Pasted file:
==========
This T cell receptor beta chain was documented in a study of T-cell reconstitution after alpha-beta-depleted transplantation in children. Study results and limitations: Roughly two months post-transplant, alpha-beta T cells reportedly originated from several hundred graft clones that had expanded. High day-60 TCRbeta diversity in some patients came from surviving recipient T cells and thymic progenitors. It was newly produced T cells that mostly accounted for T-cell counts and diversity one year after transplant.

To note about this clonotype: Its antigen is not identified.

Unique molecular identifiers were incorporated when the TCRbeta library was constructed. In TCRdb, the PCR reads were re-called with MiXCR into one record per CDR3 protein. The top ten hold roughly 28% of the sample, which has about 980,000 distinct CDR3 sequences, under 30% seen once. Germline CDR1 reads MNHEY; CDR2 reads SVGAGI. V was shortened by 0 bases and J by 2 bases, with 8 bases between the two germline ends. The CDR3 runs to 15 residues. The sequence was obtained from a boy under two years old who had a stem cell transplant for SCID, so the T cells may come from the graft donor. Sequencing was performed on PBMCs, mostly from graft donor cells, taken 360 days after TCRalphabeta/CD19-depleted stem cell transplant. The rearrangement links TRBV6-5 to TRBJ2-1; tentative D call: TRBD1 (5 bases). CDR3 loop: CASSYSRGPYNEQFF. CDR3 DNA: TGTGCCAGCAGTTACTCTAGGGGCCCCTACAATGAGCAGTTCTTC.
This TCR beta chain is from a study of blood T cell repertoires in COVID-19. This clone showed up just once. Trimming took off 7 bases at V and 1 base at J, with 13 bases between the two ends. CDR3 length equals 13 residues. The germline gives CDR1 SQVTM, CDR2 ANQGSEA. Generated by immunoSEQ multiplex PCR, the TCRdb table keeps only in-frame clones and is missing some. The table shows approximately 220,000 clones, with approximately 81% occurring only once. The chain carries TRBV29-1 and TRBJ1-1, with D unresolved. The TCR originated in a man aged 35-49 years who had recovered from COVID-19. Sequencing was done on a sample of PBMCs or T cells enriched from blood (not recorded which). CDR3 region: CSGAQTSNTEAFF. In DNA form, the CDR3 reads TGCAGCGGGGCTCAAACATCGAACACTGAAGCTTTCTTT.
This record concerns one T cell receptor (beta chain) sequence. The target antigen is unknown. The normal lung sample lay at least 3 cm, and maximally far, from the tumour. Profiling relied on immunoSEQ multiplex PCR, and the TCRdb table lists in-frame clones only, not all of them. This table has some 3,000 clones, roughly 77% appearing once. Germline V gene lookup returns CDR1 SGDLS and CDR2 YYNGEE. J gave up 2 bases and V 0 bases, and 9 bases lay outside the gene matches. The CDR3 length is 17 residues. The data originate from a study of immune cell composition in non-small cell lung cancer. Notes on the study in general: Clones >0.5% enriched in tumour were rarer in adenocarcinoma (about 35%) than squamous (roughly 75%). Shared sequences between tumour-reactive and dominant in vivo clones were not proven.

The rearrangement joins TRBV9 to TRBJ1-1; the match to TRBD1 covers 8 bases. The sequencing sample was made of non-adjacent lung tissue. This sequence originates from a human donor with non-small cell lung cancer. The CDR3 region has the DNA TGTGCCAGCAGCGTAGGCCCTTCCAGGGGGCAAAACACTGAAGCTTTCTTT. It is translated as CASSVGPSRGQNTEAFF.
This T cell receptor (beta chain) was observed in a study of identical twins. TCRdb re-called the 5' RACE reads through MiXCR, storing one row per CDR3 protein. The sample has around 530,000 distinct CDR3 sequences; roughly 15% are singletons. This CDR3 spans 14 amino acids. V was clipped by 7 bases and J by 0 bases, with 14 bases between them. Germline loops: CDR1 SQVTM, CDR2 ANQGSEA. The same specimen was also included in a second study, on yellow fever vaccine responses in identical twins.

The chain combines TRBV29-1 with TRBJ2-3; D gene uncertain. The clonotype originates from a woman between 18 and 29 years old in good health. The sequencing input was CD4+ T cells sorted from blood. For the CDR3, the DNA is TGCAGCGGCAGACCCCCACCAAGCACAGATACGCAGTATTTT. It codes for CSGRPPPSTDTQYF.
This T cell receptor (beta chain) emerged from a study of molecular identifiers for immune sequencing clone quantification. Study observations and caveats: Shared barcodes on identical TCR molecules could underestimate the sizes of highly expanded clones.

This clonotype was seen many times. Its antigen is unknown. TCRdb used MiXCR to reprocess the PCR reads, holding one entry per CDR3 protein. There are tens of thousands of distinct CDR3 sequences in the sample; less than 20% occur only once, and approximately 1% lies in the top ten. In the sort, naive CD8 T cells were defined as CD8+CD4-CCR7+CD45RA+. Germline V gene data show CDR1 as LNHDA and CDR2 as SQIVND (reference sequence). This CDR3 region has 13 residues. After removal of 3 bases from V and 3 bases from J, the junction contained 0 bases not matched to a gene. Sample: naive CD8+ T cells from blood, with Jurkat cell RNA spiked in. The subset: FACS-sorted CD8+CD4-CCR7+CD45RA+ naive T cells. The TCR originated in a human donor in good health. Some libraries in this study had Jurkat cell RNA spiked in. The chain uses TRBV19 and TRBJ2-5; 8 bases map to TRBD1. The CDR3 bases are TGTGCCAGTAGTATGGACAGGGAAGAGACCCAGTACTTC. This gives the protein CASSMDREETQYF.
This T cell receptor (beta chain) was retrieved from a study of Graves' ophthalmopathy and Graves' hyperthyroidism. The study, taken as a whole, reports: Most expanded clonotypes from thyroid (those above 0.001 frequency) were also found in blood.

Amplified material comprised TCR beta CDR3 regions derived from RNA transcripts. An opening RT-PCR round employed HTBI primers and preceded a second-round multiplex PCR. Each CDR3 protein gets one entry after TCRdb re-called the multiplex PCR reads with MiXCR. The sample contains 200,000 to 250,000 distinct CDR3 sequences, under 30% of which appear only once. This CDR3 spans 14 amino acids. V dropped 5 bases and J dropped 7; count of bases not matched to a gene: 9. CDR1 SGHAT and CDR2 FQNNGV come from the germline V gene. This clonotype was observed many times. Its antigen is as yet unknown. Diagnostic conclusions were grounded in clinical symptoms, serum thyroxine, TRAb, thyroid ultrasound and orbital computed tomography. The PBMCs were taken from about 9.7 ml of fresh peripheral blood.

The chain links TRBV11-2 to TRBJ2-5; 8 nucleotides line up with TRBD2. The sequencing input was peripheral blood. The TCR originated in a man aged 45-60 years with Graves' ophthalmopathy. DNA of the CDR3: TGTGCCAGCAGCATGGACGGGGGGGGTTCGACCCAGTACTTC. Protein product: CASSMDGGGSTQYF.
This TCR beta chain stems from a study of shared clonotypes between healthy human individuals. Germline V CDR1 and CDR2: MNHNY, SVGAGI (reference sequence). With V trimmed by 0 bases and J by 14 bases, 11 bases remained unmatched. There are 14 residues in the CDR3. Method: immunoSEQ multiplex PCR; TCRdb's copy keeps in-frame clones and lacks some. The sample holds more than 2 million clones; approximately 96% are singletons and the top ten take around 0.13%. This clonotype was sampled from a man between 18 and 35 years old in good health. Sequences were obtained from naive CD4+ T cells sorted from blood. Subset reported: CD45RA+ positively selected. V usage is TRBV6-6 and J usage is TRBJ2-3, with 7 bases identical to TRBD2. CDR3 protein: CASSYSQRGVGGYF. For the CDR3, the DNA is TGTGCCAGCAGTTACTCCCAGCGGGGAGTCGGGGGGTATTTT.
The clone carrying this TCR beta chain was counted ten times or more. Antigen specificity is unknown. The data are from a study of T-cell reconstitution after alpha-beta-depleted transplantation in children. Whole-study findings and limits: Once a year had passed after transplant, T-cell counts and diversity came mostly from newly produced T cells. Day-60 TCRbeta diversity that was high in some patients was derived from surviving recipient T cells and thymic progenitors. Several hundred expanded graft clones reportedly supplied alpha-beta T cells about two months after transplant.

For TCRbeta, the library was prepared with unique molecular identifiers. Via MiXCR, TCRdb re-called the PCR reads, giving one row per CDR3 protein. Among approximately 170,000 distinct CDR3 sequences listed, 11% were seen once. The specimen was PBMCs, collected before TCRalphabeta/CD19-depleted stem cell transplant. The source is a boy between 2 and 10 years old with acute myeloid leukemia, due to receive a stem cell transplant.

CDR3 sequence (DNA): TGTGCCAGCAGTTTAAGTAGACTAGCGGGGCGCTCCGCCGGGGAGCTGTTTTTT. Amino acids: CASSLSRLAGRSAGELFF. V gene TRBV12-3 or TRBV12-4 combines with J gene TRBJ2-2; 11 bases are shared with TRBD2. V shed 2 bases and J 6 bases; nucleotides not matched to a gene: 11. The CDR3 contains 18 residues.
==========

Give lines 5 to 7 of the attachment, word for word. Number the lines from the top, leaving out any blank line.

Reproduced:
This record concerns one T cell receptor (beta chain) sequence. The target antigen is unknown. The normal lung sample lay at least 3 cm, and maximally far, from the tumour. Profiling relied on immunoSEQ multiplex PCR, and the TCRdb table lists in-frame clones only, not all of them. This table has some 3,000 clones, roughly 77% appearing once. Germline V gene lookup returns CDR1 SGDLS and CDR2 YYNGEE. J gave up 2 bases and V 0 bases, and 9 bases lay outside the gene matches. The CDR3 length is 17 residues. The data originate from a study of immune cell composition in non-small cell lung cancer. Notes on the study in general: Clones >0.5% enriched in tumour were rarer in adenocarcinoma (about 35%) than squamous (roughly 75%). Shared sequences between tumour-reactive and dominant in vivo clones were not proven.

The rearrangement joins TRBV9 to TRBJ1-1; the match to TRBD1 covers 8 bases. The sequencing sample was made of non-adjacent lung tissue. This sequence originates from a human donor with non-small cell lung cancer. The CDR3 region has the DNA TGTGCCAGCAGCGTAGGCCCTTCCAGGGGGCAAAACACTGAAGCTTTCTTT. It is translated as CASSVGPSRGQNTEAFF.
This T cell receptor (beta chain) was observed in a study of identical twins. TCRdb re-called the 5' RACE reads through MiXCR, storing one row per CDR3 protein. The sample has around 530,000 distinct CDR3 sequences; roughly 15% are singletons. This CDR3 spans 14 amino acids. V was clipped by 7 bases and J by 0 bases, with 14 bases between them. Germline loops: CDR1 SQVTM, CDR2 ANQGSEA. The same specimen was also included in a second study, on yellow fever vaccine responses in identical twins.